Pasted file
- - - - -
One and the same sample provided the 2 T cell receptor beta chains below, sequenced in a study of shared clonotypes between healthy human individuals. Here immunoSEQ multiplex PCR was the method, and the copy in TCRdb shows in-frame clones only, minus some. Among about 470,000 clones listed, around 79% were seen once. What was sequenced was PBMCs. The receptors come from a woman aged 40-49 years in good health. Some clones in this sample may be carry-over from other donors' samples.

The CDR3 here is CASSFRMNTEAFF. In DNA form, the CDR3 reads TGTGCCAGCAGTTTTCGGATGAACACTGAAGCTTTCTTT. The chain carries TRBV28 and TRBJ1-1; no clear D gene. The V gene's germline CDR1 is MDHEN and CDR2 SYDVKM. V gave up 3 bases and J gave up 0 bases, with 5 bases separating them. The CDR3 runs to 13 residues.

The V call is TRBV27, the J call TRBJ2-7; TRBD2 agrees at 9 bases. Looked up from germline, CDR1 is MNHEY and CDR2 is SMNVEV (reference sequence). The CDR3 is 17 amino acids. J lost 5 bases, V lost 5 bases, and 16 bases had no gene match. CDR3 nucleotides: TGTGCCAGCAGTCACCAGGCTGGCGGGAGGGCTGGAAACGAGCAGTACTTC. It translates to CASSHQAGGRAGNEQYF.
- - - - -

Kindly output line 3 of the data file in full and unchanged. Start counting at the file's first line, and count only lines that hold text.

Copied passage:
The V call is TRBV27, the J call TRBJ2-7; TRBD2 agrees at 9 bases. Looked up from germline, CDR1 is MNHEY and CDR2 is SMNVEV (reference sequence). The CDR3 is 17 amino acids. J lost 5 bases, V lost 5 bases, and 16 bases had no gene match. CDR3 nucleotides: TGTGCCAGCAGTCACCAGGCTGGCGGGAGGGCTGGAAACGAGCAGTACTTC. It translates to CASSHQAGGRAGNEQYF.